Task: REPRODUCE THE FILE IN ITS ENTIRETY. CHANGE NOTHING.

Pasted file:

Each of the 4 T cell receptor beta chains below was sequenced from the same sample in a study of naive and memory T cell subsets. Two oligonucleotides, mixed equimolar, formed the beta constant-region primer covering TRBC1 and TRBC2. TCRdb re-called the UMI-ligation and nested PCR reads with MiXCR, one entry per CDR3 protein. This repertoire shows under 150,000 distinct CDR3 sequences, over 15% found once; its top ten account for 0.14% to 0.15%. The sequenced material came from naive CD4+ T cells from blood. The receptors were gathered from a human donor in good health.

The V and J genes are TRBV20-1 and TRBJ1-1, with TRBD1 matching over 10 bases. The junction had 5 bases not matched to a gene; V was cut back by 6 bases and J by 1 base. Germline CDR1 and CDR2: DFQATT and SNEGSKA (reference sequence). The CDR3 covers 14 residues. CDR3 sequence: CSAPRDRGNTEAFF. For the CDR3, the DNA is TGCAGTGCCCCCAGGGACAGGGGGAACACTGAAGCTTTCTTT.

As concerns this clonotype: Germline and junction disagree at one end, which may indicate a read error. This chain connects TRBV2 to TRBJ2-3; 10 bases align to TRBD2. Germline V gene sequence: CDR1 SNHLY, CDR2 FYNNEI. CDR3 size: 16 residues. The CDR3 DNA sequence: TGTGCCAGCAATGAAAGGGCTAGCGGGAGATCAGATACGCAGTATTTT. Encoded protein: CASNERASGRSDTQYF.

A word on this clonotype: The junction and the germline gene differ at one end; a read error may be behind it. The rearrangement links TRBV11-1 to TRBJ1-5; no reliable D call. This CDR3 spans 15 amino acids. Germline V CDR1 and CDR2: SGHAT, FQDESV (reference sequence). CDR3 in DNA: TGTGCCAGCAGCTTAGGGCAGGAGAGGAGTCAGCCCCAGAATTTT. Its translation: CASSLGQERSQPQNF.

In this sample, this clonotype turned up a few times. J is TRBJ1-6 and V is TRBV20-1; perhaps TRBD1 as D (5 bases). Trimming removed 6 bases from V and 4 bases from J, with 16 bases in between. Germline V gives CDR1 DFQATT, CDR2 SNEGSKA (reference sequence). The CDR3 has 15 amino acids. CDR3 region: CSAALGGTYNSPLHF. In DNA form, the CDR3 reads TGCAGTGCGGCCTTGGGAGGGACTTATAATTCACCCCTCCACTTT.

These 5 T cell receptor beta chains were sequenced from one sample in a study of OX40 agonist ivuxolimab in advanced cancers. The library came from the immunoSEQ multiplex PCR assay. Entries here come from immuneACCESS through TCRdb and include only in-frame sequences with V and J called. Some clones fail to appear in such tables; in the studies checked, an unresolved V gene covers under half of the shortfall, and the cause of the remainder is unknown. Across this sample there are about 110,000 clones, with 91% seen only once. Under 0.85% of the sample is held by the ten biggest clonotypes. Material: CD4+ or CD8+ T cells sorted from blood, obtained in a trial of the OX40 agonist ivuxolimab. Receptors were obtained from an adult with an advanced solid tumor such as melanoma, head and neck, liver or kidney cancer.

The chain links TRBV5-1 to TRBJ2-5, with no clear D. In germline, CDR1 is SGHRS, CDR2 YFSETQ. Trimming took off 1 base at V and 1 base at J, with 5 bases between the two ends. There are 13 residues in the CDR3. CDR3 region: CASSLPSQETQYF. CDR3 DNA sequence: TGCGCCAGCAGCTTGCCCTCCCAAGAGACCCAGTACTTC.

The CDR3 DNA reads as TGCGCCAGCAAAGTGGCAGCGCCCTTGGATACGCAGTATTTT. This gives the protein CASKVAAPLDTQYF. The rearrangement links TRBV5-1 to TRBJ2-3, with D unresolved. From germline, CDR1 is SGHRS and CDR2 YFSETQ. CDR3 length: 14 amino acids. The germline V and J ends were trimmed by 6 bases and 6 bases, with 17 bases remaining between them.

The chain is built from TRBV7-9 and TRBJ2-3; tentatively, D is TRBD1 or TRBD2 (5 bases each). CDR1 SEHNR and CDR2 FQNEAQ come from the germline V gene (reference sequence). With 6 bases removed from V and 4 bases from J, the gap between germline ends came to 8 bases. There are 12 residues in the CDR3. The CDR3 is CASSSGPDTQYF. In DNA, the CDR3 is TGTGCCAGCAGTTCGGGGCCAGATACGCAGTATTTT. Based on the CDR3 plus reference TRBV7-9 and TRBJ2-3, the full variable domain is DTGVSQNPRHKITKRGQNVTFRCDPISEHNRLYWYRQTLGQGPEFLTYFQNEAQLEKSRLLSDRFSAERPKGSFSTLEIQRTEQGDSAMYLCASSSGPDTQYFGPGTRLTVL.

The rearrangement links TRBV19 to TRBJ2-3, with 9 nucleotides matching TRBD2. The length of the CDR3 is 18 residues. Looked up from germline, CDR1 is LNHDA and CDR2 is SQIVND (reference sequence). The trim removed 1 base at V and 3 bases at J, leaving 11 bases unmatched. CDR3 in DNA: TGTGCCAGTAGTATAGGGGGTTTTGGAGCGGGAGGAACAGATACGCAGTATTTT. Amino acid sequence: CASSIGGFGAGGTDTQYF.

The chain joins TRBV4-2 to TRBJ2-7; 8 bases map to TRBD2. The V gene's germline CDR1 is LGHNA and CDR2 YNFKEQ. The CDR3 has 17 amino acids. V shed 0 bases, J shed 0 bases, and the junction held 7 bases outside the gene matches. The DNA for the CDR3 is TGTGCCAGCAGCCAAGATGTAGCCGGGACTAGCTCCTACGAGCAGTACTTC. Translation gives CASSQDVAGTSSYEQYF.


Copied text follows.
Each of the 4 T cell receptor beta chains below was sequenced from the same sample in a study of naive and memory T cell subsets. Two oligonucleotides, mixed equimolar, formed the beta constant-region primer covering TRBC1 and TRBC2. TCRdb re-called the UMI-ligation and nested PCR reads with MiXCR, one entry per CDR3 protein. This repertoire shows under 150,000 distinct CDR3 sequences, over 15% found once; its top ten account for 0.14% to 0.15%. The sequenced material came from naive CD4+ T cells from blood. The receptors were gathered from a human donor in good health.

The V and J genes are TRBV20-1 and TRBJ1-1, with TRBD1 matching over 10 bases. The junction had 5 bases not matched to a gene; V was cut back by 6 bases and J by 1 base. Germline CDR1 and CDR2: DFQATT and SNEGSKA (reference sequence). The CDR3 covers 14 residues. CDR3 sequence: CSAPRDRGNTEAFF. For the CDR3, the DNA is TGCAGTGCCCCCAGGGACAGGGGGAACACTGAAGCTTTCTTT.

As concerns this clonotype: Germline and junction disagree at one end, which may indicate a read error. This chain connects TRBV2 to TRBJ2-3; 10 bases align to TRBD2. Germline V gene sequence: CDR1 SNHLY, CDR2 FYNNEI. CDR3 size: 16 residues. The CDR3 DNA sequence: TGTGCCAGCAATGAAAGGGCTAGCGGGAGATCAGATACGCAGTATTTT. Encoded protein: CASNERASGRSDTQYF.

A word on this clonotype: The junction and the germline gene differ at one end; a read error may be behind it. The rearrangement links TRBV11-1 to TRBJ1-5; no reliable D call. This CDR3 spans 15 amino acids. Germline V CDR1 and CDR2: SGHAT, FQDESV (reference sequence). CDR3 in DNA: TGTGCCAGCAGCTTAGGGCAGGAGAGGAGTCAGCCCCAGAATTTT. Its translation: CASSLGQERSQPQNF.

In this sample, this clonotype turned up a few times. J is TRBJ1-6 and V is TRBV20-1; perhaps TRBD1 as D (5 bases). Trimming removed 6 bases from V and 4 bases from J, with 16 bases in between. Germline V gives CDR1 DFQATT, CDR2 SNEGSKA (reference sequence). The CDR3 has 15 amino acids. CDR3 region: CSAALGGTYNSPLHF. In DNA form, the CDR3 reads TGCAGTGCGGCCTTGGGAGGGACTTATAATTCACCCCTCCACTTT.

These 5 T cell receptor beta chains were sequenced from one sample in a study of OX40 agonist ivuxolimab in advanced cancers. The library came from the immunoSEQ multiplex PCR assay. Entries here come from immuneACCESS through TCRdb and include only in-frame sequences with V and J called. Some clones fail to appear in such tables; in the studies checked, an unresolved V gene covers under half of the shortfall, and the cause of the remainder is unknown. Across this sample there are about 110,000 clones, with 91% seen only once. Under 0.85% of the sample is held by the ten biggest clonotypes. Material: CD4+ or CD8+ T cells sorted from blood, obtained in a trial of the OX40 agonist ivuxolimab. Receptors were obtained from an adult with an advanced solid tumor such as melanoma, head and neck, liver or kidney cancer.

The chain links TRBV5-1 to TRBJ2-5, with no clear D. In germline, CDR1 is SGHRS, CDR2 YFSETQ. Trimming took off 1 base at V and 1 base at J, with 5 bases between the two ends. There are 13 residues in the CDR3. CDR3 region: CASSLPSQETQYF. CDR3 DNA sequence: TGCGCCAGCAGCTTGCCCTCCCAAGAGACCCAGTACTTC.

The CDR3 DNA reads as TGCGCCAGCAAAGTGGCAGCGCCCTTGGATACGCAGTATTTT. This gives the protein CASKVAAPLDTQYF. The rearrangement links TRBV5-1 to TRBJ2-3, with D unresolved. From germline, CDR1 is SGHRS and CDR2 YFSETQ. CDR3 length: 14 amino acids. The germline V and J ends were trimmed by 6 bases and 6 bases, with 17 bases remaining between them.

The chain is built from TRBV7-9 and TRBJ2-3; tentatively, D is TRBD1 or TRBD2 (5 bases each). CDR1 SEHNR and CDR2 FQNEAQ come from the germline V gene (reference sequence). With 6 bases removed from V and 4 bases from J, the gap between germline ends came to 8 bases. There are 12 residues in the CDR3. The CDR3 is CASSSGPDTQYF. In DNA, the CDR3 is TGTGCCAGCAGTTCGGGGCCAGATACGCAGTATTTT. Based on the CDR3 plus reference TRBV7-9 and TRBJ2-3, the full variable domain is DTGVSQNPRHKITKRGQNVTFRCDPISEHNRLYWYRQTLGQGPEFLTYFQNEAQLEKSRLLSDRFSAERPKGSFSTLEIQRTEQGDSAMYLCASSSGPDTQYFGPGTRLTVL.

The rearrangement links TRBV19 to TRBJ2-3, with 9 nucleotides matching TRBD2. The length of the CDR3 is 18 residues. Looked up from germline, CDR1 is LNHDA and CDR2 is SQIVND (reference sequence). The trim removed 1 base at V and 3 bases at J, leaving 11 bases unmatched. CDR3 in DNA: TGTGCCAGTAGTATAGGGGGTTTTGGAGCGGGAGGAACAGATACGCAGTATTTT. Amino acid sequence: CASSIGGFGAGGTDTQYF.

The chain joins TRBV4-2 to TRBJ2-7; 8 bases map to TRBD2. The V gene's germline CDR1 is LGHNA and CDR2 YNFKEQ. The CDR3 has 17 amino acids. V shed 0 bases, J shed 0 bases, and the junction held 7 bases outside the gene matches. The DNA for the CDR3 is TGTGCCAGCAGCCAAGATGTAGCCGGGACTAGCTCCTACGAGCAGTACTTC. Translation gives CASSQDVAGTSSYEQYF.